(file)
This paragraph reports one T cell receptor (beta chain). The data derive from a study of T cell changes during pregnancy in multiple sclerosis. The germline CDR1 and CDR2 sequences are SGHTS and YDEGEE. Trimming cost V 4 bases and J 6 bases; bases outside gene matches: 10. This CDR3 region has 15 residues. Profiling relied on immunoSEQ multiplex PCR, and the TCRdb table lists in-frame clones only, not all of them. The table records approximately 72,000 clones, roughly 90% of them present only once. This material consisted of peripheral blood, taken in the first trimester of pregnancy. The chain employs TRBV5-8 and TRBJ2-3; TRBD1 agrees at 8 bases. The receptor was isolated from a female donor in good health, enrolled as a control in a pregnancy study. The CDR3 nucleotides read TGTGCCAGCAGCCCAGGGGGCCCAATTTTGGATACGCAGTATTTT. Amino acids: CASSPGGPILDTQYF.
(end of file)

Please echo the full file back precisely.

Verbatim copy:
This paragraph reports one T cell receptor (beta chain). The data derive from a study of T cell changes during pregnancy in multiple sclerosis. The germline CDR1 and CDR2 sequences are SGHTS and YDEGEE. Trimming cost V 4 bases and J 6 bases; bases outside gene matches: 10. This CDR3 region has 15 residues. Profiling relied on immunoSEQ multiplex PCR, and the TCRdb table lists in-frame clones only, not all of them. The table records approximately 72,000 clones, roughly 90% of them present only once. This material consisted of peripheral blood, taken in the first trimester of pregnancy. The chain employs TRBV5-8 and TRBJ2-3; TRBD1 agrees at 8 bases. The receptor was isolated from a female donor in good health, enrolled as a control in a pregnancy study. The CDR3 nucleotides read TGTGCCAGCAGCCCAGGGGGCCCAATTTTGGATACGCAGTATTTT. Amino acids: CASSPGGPILDTQYF.